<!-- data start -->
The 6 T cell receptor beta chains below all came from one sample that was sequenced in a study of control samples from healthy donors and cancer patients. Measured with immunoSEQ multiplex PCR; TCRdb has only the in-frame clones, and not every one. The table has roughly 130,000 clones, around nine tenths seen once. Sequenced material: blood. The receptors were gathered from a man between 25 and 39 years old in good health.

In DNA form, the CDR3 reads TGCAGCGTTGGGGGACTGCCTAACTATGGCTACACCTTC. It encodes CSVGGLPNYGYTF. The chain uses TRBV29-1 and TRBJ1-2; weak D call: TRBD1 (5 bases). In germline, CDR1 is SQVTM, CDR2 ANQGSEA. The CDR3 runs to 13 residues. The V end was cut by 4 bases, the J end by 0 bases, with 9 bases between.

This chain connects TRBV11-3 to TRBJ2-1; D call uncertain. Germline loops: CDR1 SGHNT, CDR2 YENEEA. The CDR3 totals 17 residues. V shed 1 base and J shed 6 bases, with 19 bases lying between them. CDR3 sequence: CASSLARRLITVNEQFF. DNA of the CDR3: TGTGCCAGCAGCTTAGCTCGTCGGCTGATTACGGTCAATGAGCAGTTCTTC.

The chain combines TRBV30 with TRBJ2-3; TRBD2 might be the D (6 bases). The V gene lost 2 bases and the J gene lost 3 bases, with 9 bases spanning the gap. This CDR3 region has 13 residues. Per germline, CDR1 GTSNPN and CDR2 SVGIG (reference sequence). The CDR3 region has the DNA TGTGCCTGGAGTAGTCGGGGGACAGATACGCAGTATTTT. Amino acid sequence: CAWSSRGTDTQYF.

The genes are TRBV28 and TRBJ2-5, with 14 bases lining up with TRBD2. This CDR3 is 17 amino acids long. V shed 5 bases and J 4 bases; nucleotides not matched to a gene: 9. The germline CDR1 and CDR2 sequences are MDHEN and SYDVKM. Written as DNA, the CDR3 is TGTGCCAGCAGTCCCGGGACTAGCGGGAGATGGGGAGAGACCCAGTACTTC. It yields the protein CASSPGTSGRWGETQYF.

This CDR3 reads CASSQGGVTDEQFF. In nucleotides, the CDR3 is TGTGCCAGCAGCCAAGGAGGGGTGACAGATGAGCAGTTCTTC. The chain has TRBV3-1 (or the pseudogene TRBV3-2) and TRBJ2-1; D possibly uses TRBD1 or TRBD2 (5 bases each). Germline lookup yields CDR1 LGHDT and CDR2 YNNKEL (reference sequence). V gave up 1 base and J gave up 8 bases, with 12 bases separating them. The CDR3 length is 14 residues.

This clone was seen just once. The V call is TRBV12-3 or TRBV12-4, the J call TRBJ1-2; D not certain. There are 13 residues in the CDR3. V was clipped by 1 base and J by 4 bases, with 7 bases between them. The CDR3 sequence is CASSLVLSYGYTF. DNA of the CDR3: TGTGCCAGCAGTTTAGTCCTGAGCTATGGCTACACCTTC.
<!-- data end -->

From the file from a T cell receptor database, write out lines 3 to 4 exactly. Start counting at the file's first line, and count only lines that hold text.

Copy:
This chain connects TRBV11-3 to TRBJ2-1; D call uncertain. Germline loops: CDR1 SGHNT, CDR2 YENEEA. The CDR3 totals 17 residues. V shed 1 base and J shed 6 bases, with 19 bases lying between them. CDR3 sequence: CASSLARRLITVNEQFF. DNA of the CDR3: TGTGCCAGCAGCTTAGCTCGTCGGCTGATTACGGTCAATGAGCAGTTCTTC.

The chain combines TRBV30 with TRBJ2-3; TRBD2 might be the D (6 bases). The V gene lost 2 bases and the J gene lost 3 bases, with 9 bases spanning the gap. This CDR3 region has 13 residues. Per germline, CDR1 GTSNPN and CDR2 SVGIG (reference sequence). The CDR3 region has the DNA TGTGCCTGGAGTAGTCGGGGGACAGATACGCAGTATTTT. Amino acid sequence: CAWSSRGTDTQYF.